Ethics Unwrapped Blog

Moral Relativism

Moral relativism is the idea that there is no universal or absolute set of moral principles. It’s a version of morality that advocates “to each her own,” and those who follow it say, “Who am I to judge?”

Moral relativism can be understood in several ways.

Descriptive moral relativism, also known as cultural relativism, says that moral standards are culturally defined, which is generally true. Indeed, there may be a few values that seem nearly universal, such as honesty and respect, but many differences appear across cultures when people evaluate moral standards around the world.

Meta-ethical moral relativism states that there are no objective grounds for preferring the moral values of one culture over another. Societies make their moral choices based on their unique beliefs, customs, and practices. And, in fact, people tend to believe that the “right” moral values are the values that exist in their own culture.

Normative moral relativism is the idea that all societies should accept each other’s differing moral values, given that there are no universal moral principles. Most philosophers disagree however. For example, just because bribery is okay in some cultures doesn’t mean that other cultures cannot rightfully condemn it.

Moral relativism is on the opposite end of the continuum from moral absolutism, which says that there is always one right answer to any ethical question. Indeed, those who adhere to moral relativism would say, “When in Rome, do as the Romans do.”

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Moral Pluralism

Moral pluralism is the idea that there can be conflicting moral views that are each worthy of respect.

Moral pluralists tend to be open-minded when faced with competing viewpoints. They analyze issues from several moral points of view before deciding and taking action.

Moral pluralists believe that many moral issues are extremely complicated. Thus, no single philosophical approach will always provide all the answers.

For example, assume a building is on fire. A woman has the opportunity to rush inside and save the children trapped in the burning building. But in doing this she may die, and leave her own child an orphan. A moral pluralist would conclude that there is no definitive way to decide which is the better course of moral action. Indeed, moral pluralism declares that it is sometimes difficult to choose between competing values.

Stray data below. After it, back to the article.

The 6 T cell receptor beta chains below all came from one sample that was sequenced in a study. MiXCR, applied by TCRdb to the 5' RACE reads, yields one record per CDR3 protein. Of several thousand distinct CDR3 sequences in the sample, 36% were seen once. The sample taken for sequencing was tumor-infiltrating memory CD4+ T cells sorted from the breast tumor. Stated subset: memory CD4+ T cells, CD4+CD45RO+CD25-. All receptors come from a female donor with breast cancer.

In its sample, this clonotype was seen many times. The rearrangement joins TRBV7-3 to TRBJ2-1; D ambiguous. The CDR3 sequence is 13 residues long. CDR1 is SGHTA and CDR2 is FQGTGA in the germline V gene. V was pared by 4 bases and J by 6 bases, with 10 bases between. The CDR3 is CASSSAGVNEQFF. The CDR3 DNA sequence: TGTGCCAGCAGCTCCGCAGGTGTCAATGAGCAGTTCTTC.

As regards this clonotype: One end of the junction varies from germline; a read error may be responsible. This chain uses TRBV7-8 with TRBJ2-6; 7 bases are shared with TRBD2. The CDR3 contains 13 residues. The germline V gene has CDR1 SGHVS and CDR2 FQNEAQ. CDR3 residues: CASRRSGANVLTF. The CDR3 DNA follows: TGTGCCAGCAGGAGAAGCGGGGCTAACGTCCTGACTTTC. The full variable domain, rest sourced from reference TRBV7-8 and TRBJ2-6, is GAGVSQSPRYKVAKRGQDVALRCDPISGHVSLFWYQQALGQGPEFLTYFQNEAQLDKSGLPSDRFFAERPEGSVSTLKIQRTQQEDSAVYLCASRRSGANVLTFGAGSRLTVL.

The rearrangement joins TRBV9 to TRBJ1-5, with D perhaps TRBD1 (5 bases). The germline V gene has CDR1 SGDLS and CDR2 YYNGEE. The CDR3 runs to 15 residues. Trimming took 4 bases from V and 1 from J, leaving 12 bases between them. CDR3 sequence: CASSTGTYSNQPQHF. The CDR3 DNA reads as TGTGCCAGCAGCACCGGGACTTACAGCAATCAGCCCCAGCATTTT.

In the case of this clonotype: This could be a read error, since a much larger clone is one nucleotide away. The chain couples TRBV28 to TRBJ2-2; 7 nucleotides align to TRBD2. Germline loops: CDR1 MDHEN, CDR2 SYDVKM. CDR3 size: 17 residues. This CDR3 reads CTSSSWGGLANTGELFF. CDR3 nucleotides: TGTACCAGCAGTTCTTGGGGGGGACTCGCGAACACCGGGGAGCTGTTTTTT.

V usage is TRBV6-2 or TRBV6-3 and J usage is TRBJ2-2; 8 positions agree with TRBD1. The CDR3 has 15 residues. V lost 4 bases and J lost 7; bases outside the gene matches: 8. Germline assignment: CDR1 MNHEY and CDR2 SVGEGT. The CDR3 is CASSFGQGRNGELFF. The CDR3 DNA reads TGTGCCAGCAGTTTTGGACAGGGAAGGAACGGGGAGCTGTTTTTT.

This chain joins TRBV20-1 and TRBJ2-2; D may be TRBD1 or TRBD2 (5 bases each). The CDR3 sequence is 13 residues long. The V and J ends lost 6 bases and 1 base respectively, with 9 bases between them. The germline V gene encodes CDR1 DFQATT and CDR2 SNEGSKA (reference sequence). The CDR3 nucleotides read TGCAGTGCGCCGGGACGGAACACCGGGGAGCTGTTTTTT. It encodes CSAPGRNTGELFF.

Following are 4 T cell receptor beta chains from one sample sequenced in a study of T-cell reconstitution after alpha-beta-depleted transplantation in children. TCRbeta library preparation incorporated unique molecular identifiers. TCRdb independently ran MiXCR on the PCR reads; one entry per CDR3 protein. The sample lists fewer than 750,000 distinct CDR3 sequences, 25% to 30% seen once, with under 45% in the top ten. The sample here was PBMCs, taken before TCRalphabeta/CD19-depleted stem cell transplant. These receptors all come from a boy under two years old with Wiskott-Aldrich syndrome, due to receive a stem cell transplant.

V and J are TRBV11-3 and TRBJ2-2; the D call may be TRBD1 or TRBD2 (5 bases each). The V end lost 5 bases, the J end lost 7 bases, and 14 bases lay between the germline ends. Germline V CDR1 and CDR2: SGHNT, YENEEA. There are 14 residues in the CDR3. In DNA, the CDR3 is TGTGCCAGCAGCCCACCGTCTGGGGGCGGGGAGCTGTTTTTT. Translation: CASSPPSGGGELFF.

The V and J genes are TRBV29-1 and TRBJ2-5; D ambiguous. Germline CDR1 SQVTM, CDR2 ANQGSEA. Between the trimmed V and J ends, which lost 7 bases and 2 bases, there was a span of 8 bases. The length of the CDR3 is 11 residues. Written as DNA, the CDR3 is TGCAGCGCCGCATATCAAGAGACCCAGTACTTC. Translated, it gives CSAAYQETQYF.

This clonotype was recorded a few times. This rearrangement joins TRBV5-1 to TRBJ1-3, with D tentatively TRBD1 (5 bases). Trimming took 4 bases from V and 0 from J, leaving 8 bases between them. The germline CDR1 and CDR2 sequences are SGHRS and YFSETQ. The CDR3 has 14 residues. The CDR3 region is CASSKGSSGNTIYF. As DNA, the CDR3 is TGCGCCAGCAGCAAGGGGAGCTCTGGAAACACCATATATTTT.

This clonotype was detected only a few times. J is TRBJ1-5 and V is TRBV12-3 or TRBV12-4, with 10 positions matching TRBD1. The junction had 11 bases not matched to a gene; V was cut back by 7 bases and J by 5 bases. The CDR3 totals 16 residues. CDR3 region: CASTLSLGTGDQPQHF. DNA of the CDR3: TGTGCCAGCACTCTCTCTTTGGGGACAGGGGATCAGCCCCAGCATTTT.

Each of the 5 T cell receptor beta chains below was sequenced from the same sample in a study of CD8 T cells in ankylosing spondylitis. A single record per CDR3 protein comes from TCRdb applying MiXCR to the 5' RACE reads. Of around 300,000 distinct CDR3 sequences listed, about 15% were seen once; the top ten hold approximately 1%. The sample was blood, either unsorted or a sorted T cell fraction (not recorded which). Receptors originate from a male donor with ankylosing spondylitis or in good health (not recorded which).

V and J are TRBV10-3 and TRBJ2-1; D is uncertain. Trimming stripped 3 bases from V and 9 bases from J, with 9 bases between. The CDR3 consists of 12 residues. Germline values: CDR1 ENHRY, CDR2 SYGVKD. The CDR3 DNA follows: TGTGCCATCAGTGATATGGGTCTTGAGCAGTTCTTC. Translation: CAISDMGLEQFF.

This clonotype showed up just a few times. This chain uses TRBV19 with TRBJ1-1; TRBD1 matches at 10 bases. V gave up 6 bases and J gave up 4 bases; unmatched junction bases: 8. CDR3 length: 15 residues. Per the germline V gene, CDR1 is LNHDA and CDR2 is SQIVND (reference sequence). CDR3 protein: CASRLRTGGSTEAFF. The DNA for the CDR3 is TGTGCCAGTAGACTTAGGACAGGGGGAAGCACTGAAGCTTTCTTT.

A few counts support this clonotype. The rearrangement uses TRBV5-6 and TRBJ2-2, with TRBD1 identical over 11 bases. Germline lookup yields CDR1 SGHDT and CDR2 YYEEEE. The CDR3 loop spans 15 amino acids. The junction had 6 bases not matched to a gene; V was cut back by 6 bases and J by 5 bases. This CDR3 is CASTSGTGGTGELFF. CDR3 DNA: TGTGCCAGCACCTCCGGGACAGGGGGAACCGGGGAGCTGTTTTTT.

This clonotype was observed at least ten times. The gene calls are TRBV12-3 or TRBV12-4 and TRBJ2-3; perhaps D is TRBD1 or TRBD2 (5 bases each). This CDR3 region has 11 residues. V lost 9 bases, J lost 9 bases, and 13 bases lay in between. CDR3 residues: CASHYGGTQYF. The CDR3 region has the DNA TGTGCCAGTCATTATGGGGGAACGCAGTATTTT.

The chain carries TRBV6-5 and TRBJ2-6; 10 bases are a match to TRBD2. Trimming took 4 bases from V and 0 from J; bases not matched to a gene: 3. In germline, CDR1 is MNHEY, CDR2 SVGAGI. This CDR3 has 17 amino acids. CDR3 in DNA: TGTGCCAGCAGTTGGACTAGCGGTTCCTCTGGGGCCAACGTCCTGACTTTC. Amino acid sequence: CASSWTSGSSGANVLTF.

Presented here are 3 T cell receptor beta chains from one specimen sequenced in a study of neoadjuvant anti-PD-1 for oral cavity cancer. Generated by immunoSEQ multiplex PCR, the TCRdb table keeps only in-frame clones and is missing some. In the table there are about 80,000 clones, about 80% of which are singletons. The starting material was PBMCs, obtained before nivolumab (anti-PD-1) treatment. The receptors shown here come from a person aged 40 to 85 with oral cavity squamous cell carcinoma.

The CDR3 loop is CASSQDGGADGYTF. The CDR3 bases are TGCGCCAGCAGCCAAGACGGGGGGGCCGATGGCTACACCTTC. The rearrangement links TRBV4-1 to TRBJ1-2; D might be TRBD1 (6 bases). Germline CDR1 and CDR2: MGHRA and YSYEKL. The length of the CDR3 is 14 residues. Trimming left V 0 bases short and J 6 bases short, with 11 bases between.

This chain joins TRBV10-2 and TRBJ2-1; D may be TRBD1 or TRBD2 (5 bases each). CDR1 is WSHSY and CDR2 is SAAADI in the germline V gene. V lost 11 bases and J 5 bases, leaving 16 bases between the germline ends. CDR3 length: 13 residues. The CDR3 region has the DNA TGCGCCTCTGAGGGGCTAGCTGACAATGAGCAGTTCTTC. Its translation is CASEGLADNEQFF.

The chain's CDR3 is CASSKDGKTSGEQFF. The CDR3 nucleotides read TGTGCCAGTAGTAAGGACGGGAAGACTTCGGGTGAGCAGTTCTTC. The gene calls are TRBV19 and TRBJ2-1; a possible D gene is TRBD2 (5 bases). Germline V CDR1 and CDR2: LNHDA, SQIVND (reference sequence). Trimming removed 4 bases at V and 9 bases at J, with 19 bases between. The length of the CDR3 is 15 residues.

So, moral pluralism occupies a sensible middle ground between “there is only one right answer”  as moral absolutism says, and “there is no wrong answer” as moral relativism claims.

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Moral Absolutism

Moral absolutism asserts that there are certain universal moral principles by which all peoples’ actions may be judged. It is a form of deontology.

The challenge with moral absolutism, however, is that there will always be strong disagreements about which moral principles are correct and which are incorrect.

For example, most people around the world probably accept the idea that we should treat others as we wish to be treated ourselves. But beyond that, people from different countries likely hold varying views about everything from the morality of abortion and capital punishment to nepotism and bribery.

Moral absolutism contrasts with moral relativism, which denies that there are absolute moral values. It also differs from moral pluralism, which urges tolerance of others’ moral principles without concluding that all views are equally valid.

So, while moral absolutism declares a universal set of moral values, in reality, moral principles vary greatly among nations, cultures, and religions.

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Deontology

Deontology is an ethical theory that uses rules to distinguish right from wrong. Deontology is often associated with philosopher Immanuel Kant. Kant believed that ethical actions follow universal moral laws, such as “Don’t lie.  Don’t steal.  Don’t cheat.”

Deontology is simple to apply. It just requires that people follow the rules and do their duty. This approach tends to fit well with our natural intuition about what is or isn’t ethical.

Unlike consequentialism, which judges actions by their results, deontology doesn’t require weighing the costs and benefits of a situation. This avoids subjectivity and uncertainty because you only have to follow set rules.

Despite its strengths, rigidly following deontology can produce results that many people find unacceptable. For example, suppose you’re a software engineer and learn that a nuclear missile is about to launch that might start a war. You can hack the network and cancel the launch, but it’s against your professional code of ethics to break into any software system without permission. And, it’s a form of lying and cheating. Deontology advises not to violate this rule. However, in letting the missile launch, thousands of people will die.

So, following the rules makes deontology easy to apply. But it also means disregarding the possible consequences of our actions when determining what is right and what is wrong.

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